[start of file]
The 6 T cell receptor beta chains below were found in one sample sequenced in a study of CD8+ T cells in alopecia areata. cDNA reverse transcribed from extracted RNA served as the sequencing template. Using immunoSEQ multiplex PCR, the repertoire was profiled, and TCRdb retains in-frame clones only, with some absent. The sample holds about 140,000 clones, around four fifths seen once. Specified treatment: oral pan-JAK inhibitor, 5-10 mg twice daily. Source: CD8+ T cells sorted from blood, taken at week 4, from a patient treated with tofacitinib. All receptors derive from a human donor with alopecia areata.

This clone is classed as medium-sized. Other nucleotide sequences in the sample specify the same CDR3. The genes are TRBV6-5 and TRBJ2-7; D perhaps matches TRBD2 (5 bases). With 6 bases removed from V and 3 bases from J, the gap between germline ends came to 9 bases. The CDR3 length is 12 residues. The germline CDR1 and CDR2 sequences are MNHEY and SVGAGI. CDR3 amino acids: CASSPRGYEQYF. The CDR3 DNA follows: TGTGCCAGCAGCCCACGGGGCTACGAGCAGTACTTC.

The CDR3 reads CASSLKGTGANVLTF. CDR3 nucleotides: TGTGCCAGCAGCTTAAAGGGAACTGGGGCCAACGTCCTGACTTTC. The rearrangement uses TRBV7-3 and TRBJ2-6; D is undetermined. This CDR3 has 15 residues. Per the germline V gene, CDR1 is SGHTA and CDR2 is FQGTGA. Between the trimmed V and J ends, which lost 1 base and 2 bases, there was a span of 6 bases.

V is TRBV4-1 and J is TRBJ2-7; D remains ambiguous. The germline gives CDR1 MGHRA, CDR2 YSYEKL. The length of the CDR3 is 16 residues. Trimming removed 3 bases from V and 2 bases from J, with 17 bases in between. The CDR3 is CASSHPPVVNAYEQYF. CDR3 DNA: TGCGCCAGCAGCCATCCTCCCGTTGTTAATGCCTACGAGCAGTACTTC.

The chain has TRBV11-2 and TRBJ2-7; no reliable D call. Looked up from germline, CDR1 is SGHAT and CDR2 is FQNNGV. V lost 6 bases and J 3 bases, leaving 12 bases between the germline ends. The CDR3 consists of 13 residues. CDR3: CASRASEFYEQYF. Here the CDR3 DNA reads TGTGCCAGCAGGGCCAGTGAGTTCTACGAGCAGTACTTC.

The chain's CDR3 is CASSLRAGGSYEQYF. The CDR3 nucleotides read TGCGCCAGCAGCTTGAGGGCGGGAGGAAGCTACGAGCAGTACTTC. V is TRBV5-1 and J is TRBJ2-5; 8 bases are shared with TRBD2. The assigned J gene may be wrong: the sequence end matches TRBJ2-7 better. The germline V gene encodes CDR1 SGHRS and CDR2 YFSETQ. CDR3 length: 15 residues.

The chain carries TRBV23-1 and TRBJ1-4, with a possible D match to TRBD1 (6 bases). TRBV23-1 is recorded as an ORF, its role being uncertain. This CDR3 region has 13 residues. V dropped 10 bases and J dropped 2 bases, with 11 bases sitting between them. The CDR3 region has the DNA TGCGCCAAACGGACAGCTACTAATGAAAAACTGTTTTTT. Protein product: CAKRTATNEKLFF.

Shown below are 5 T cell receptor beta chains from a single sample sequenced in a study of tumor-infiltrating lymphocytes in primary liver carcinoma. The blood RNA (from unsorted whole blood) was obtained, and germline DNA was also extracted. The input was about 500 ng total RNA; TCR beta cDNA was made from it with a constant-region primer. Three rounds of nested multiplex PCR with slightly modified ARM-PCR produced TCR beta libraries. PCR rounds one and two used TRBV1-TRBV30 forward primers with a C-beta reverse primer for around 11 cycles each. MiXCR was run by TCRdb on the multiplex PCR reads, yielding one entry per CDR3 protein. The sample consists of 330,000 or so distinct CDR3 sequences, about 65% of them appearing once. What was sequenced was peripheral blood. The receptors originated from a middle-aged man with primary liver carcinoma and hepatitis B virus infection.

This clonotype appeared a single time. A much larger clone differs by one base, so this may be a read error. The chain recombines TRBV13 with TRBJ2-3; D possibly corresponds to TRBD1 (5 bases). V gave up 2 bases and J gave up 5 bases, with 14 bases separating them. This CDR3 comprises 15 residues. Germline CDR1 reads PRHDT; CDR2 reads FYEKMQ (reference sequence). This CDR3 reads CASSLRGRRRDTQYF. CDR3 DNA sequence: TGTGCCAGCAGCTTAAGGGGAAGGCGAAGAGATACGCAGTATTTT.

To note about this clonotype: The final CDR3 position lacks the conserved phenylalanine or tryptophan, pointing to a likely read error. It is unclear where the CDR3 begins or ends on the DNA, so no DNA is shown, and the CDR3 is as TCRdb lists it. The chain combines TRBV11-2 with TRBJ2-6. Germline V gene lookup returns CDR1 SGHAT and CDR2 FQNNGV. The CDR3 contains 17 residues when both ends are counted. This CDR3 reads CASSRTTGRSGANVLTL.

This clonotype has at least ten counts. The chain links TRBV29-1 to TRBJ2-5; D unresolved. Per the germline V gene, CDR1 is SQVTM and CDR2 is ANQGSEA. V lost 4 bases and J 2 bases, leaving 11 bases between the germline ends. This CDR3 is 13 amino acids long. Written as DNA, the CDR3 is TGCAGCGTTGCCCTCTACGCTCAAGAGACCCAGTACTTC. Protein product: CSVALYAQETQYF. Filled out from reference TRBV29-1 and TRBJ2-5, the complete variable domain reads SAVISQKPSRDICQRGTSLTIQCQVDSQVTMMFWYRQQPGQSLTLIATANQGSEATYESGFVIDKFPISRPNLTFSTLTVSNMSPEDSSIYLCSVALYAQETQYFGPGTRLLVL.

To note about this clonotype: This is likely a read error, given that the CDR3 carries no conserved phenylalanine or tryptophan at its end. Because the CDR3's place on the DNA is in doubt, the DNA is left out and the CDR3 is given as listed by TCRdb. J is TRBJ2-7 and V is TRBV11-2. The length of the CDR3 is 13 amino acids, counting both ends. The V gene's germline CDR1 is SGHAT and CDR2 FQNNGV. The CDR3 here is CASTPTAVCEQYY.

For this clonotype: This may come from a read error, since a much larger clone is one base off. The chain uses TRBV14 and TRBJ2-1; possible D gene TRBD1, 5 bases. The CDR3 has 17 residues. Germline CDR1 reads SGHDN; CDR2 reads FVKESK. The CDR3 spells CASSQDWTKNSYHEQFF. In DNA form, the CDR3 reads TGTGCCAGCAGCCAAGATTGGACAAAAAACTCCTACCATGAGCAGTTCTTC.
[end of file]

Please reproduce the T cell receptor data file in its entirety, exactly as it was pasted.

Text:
The 6 T cell receptor beta chains below were found in one sample sequenced in a study of CD8+ T cells in alopecia areata. cDNA reverse transcribed from extracted RNA served as the sequencing template. Using immunoSEQ multiplex PCR, the repertoire was profiled, and TCRdb retains in-frame clones only, with some absent. The sample holds about 140,000 clones, around four fifths seen once. Specified treatment: oral pan-JAK inhibitor, 5-10 mg twice daily. Source: CD8+ T cells sorted from blood, taken at week 4, from a patient treated with tofacitinib. All receptors derive from a human donor with alopecia areata.

This clone is classed as medium-sized. Other nucleotide sequences in the sample specify the same CDR3. The genes are TRBV6-5 and TRBJ2-7; D perhaps matches TRBD2 (5 bases). With 6 bases removed from V and 3 bases from J, the gap between germline ends came to 9 bases. The CDR3 length is 12 residues. The germline CDR1 and CDR2 sequences are MNHEY and SVGAGI. CDR3 amino acids: CASSPRGYEQYF. The CDR3 DNA follows: TGTGCCAGCAGCCCACGGGGCTACGAGCAGTACTTC.

The CDR3 reads CASSLKGTGANVLTF. CDR3 nucleotides: TGTGCCAGCAGCTTAAAGGGAACTGGGGCCAACGTCCTGACTTTC. The rearrangement uses TRBV7-3 and TRBJ2-6; D is undetermined. This CDR3 has 15 residues. Per the germline V gene, CDR1 is SGHTA and CDR2 is FQGTGA. Between the trimmed V and J ends, which lost 1 base and 2 bases, there was a span of 6 bases.

V is TRBV4-1 and J is TRBJ2-7; D remains ambiguous. The germline gives CDR1 MGHRA, CDR2 YSYEKL. The length of the CDR3 is 16 residues. Trimming removed 3 bases from V and 2 bases from J, with 17 bases in between. The CDR3 is CASSHPPVVNAYEQYF. CDR3 DNA: TGCGCCAGCAGCCATCCTCCCGTTGTTAATGCCTACGAGCAGTACTTC.

The chain has TRBV11-2 and TRBJ2-7; no reliable D call. Looked up from germline, CDR1 is SGHAT and CDR2 is FQNNGV. V lost 6 bases and J 3 bases, leaving 12 bases between the germline ends. The CDR3 consists of 13 residues. CDR3: CASRASEFYEQYF. Here the CDR3 DNA reads TGTGCCAGCAGGGCCAGTGAGTTCTACGAGCAGTACTTC.

The chain's CDR3 is CASSLRAGGSYEQYF. The CDR3 nucleotides read TGCGCCAGCAGCTTGAGGGCGGGAGGAAGCTACGAGCAGTACTTC. V is TRBV5-1 and J is TRBJ2-5; 8 bases are shared with TRBD2. The assigned J gene may be wrong: the sequence end matches TRBJ2-7 better. The germline V gene encodes CDR1 SGHRS and CDR2 YFSETQ. CDR3 length: 15 residues.

The chain carries TRBV23-1 and TRBJ1-4, with a possible D match to TRBD1 (6 bases). TRBV23-1 is recorded as an ORF, its role being uncertain. This CDR3 region has 13 residues. V dropped 10 bases and J dropped 2 bases, with 11 bases sitting between them. The CDR3 region has the DNA TGCGCCAAACGGACAGCTACTAATGAAAAACTGTTTTTT. Protein product: CAKRTATNEKLFF.

Shown below are 5 T cell receptor beta chains from a single sample sequenced in a study of tumor-infiltrating lymphocytes in primary liver carcinoma. The blood RNA (from unsorted whole blood) was obtained, and germline DNA was also extracted. The input was about 500 ng total RNA; TCR beta cDNA was made from it with a constant-region primer. Three rounds of nested multiplex PCR with slightly modified ARM-PCR produced TCR beta libraries. PCR rounds one and two used TRBV1-TRBV30 forward primers with a C-beta reverse primer for around 11 cycles each. MiXCR was run by TCRdb on the multiplex PCR reads, yielding one entry per CDR3 protein. The sample consists of 330,000 or so distinct CDR3 sequences, about 65% of them appearing once. What was sequenced was peripheral blood. The receptors originated from a middle-aged man with primary liver carcinoma and hepatitis B virus infection.

This clonotype appeared a single time. A much larger clone differs by one base, so this may be a read error. The chain recombines TRBV13 with TRBJ2-3; D possibly corresponds to TRBD1 (5 bases). V gave up 2 bases and J gave up 5 bases, with 14 bases separating them. This CDR3 comprises 15 residues. Germline CDR1 reads PRHDT; CDR2 reads FYEKMQ (reference sequence). This CDR3 reads CASSLRGRRRDTQYF. CDR3 DNA sequence: TGTGCCAGCAGCTTAAGGGGAAGGCGAAGAGATACGCAGTATTTT.

To note about this clonotype: The final CDR3 position lacks the conserved phenylalanine or tryptophan, pointing to a likely read error. It is unclear where the CDR3 begins or ends on the DNA, so no DNA is shown, and the CDR3 is as TCRdb lists it. The chain combines TRBV11-2 with TRBJ2-6. Germline V gene lookup returns CDR1 SGHAT and CDR2 FQNNGV. The CDR3 contains 17 residues when both ends are counted. This CDR3 reads CASSRTTGRSGANVLTL.

This clonotype has at least ten counts. The chain links TRBV29-1 to TRBJ2-5; D unresolved. Per the germline V gene, CDR1 is SQVTM and CDR2 is ANQGSEA. V lost 4 bases and J 2 bases, leaving 11 bases between the germline ends. This CDR3 is 13 amino acids long. Written as DNA, the CDR3 is TGCAGCGTTGCCCTCTACGCTCAAGAGACCCAGTACTTC. Protein product: CSVALYAQETQYF. Filled out from reference TRBV29-1 and TRBJ2-5, the complete variable domain reads SAVISQKPSRDICQRGTSLTIQCQVDSQVTMMFWYRQQPGQSLTLIATANQGSEATYESGFVIDKFPISRPNLTFSTLTVSNMSPEDSSIYLCSVALYAQETQYFGPGTRLLVL.

To note about this clonotype: This is likely a read error, given that the CDR3 carries no conserved phenylalanine or tryptophan at its end. Because the CDR3's place on the DNA is in doubt, the DNA is left out and the CDR3 is given as listed by TCRdb. J is TRBJ2-7 and V is TRBV11-2. The length of the CDR3 is 13 amino acids, counting both ends. The V gene's germline CDR1 is SGHAT and CDR2 FQNNGV. The CDR3 here is CASTPTAVCEQYY.

For this clonotype: This may come from a read error, since a much larger clone is one base off. The chain uses TRBV14 and TRBJ2-1; possible D gene TRBD1, 5 bases. The CDR3 has 17 residues. Germline CDR1 reads SGHDN; CDR2 reads FVKESK. The CDR3 spells CASSQDWTKNSYHEQFF. In DNA form, the CDR3 reads TGTGCCAGCAGCCAAGATTGGACAAAAAACTCCTACCATGAGCAGTTCTTC.